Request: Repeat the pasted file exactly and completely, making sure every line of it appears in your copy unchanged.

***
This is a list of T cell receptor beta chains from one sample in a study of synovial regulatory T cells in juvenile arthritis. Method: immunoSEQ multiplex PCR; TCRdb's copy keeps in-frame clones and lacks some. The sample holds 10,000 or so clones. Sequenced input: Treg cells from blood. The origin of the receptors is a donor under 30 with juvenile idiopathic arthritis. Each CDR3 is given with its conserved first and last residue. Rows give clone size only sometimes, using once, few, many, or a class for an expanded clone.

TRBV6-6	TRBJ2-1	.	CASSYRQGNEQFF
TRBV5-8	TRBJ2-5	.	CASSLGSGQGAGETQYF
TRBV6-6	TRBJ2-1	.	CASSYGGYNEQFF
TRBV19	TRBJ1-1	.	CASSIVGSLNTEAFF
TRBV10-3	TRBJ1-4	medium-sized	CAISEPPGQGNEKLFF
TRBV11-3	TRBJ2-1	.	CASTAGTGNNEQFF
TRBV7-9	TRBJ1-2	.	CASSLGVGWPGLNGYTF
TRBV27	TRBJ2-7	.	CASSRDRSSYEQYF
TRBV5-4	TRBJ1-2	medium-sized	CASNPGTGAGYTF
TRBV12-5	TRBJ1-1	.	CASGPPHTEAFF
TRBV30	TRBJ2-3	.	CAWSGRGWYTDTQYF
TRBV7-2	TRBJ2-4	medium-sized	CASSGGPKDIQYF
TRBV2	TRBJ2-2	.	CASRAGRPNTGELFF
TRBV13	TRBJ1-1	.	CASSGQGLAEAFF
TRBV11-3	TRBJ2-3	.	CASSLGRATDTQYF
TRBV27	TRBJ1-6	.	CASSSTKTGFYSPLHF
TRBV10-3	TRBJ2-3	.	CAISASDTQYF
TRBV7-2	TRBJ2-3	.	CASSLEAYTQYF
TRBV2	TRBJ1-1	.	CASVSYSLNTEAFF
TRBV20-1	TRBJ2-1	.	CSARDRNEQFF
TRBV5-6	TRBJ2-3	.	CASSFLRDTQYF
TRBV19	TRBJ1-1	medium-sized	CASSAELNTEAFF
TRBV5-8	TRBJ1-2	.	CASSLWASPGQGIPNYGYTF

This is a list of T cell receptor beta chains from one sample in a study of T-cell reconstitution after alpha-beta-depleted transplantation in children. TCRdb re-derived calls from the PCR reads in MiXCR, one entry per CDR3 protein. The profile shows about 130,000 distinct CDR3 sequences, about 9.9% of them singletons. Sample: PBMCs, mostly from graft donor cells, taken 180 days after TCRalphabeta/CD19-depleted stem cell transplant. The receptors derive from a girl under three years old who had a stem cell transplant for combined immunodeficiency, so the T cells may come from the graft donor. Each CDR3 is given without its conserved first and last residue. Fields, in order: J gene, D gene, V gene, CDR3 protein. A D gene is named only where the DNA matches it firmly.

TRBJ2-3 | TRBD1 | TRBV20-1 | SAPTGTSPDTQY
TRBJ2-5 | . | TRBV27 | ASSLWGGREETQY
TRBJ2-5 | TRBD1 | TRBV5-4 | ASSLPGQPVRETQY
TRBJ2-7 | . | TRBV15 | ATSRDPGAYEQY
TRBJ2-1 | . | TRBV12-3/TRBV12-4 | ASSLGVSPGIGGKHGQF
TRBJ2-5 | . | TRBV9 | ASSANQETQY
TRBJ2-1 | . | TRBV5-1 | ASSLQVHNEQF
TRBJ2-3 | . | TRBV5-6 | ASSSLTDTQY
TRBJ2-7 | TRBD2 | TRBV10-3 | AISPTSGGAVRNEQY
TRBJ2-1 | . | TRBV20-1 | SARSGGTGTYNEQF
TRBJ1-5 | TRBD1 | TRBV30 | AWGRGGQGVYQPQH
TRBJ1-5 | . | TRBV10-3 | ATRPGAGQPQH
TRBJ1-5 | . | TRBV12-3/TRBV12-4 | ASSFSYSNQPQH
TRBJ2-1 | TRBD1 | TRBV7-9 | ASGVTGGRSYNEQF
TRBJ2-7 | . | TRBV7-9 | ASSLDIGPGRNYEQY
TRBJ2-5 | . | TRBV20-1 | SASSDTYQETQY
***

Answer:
This is a list of T cell receptor beta chains from one sample in a study of synovial regulatory T cells in juvenile arthritis. Method: immunoSEQ multiplex PCR; TCRdb's copy keeps in-frame clones and lacks some. The sample holds 10,000 or so clones. Sequenced input: Treg cells from blood. The origin of the receptors is a donor under 30 with juvenile idiopathic arthritis. Each CDR3 is given with its conserved first and last residue. Rows give clone size only sometimes, using once, few, many, or a class for an expanded clone.

TRBV6-6	TRBJ2-1	.	CASSYRQGNEQFF
TRBV5-8	TRBJ2-5	.	CASSLGSGQGAGETQYF
TRBV6-6	TRBJ2-1	.	CASSYGGYNEQFF
TRBV19	TRBJ1-1	.	CASSIVGSLNTEAFF
TRBV10-3	TRBJ1-4	medium-sized	CAISEPPGQGNEKLFF
TRBV11-3	TRBJ2-1	.	CASTAGTGNNEQFF
TRBV7-9	TRBJ1-2	.	CASSLGVGWPGLNGYTF
TRBV27	TRBJ2-7	.	CASSRDRSSYEQYF
TRBV5-4	TRBJ1-2	medium-sized	CASNPGTGAGYTF
TRBV12-5	TRBJ1-1	.	CASGPPHTEAFF
TRBV30	TRBJ2-3	.	CAWSGRGWYTDTQYF
TRBV7-2	TRBJ2-4	medium-sized	CASSGGPKDIQYF
TRBV2	TRBJ2-2	.	CASRAGRPNTGELFF
TRBV13	TRBJ1-1	.	CASSGQGLAEAFF
TRBV11-3	TRBJ2-3	.	CASSLGRATDTQYF
TRBV27	TRBJ1-6	.	CASSSTKTGFYSPLHF
TRBV10-3	TRBJ2-3	.	CAISASDTQYF
TRBV7-2	TRBJ2-3	.	CASSLEAYTQYF
TRBV2	TRBJ1-1	.	CASVSYSLNTEAFF
TRBV20-1	TRBJ2-1	.	CSARDRNEQFF
TRBV5-6	TRBJ2-3	.	CASSFLRDTQYF
TRBV19	TRBJ1-1	medium-sized	CASSAELNTEAFF
TRBV5-8	TRBJ1-2	.	CASSLWASPGQGIPNYGYTF

This is a list of T cell receptor beta chains from one sample in a study of T-cell reconstitution after alpha-beta-depleted transplantation in children. TCRdb re-derived calls from the PCR reads in MiXCR, one entry per CDR3 protein. The profile shows about 130,000 distinct CDR3 sequences, about 9.9% of them singletons. Sample: PBMCs, mostly from graft donor cells, taken 180 days after TCRalphabeta/CD19-depleted stem cell transplant. The receptors derive from a girl under three years old who had a stem cell transplant for combined immunodeficiency, so the T cells may come from the graft donor. Each CDR3 is given without its conserved first and last residue. Fields, in order: J gene, D gene, V gene, CDR3 protein. A D gene is named only where the DNA matches it firmly.

TRBJ2-3 | TRBD1 | TRBV20-1 | SAPTGTSPDTQY
TRBJ2-5 | . | TRBV27 | ASSLWGGREETQY
TRBJ2-5 | TRBD1 | TRBV5-4 | ASSLPGQPVRETQY
TRBJ2-7 | . | TRBV15 | ATSRDPGAYEQY
TRBJ2-1 | . | TRBV12-3/TRBV12-4 | ASSLGVSPGIGGKHGQF
TRBJ2-5 | . | TRBV9 | ASSANQETQY
TRBJ2-1 | . | TRBV5-1 | ASSLQVHNEQF
TRBJ2-3 | . | TRBV5-6 | ASSSLTDTQY
TRBJ2-7 | TRBD2 | TRBV10-3 | AISPTSGGAVRNEQY
TRBJ2-1 | . | TRBV20-1 | SARSGGTGTYNEQF
TRBJ1-5 | TRBD1 | TRBV30 | AWGRGGQGVYQPQH
TRBJ1-5 | . | TRBV10-3 | ATRPGAGQPQH
TRBJ1-5 | . | TRBV12-3/TRBV12-4 | ASSFSYSNQPQH
TRBJ2-1 | TRBD1 | TRBV7-9 | ASGVTGGRSYNEQF
TRBJ2-7 | . | TRBV7-9 | ASSLDIGPGRNYEQY
TRBJ2-5 | . | TRBV20-1 | SASSDTYQETQY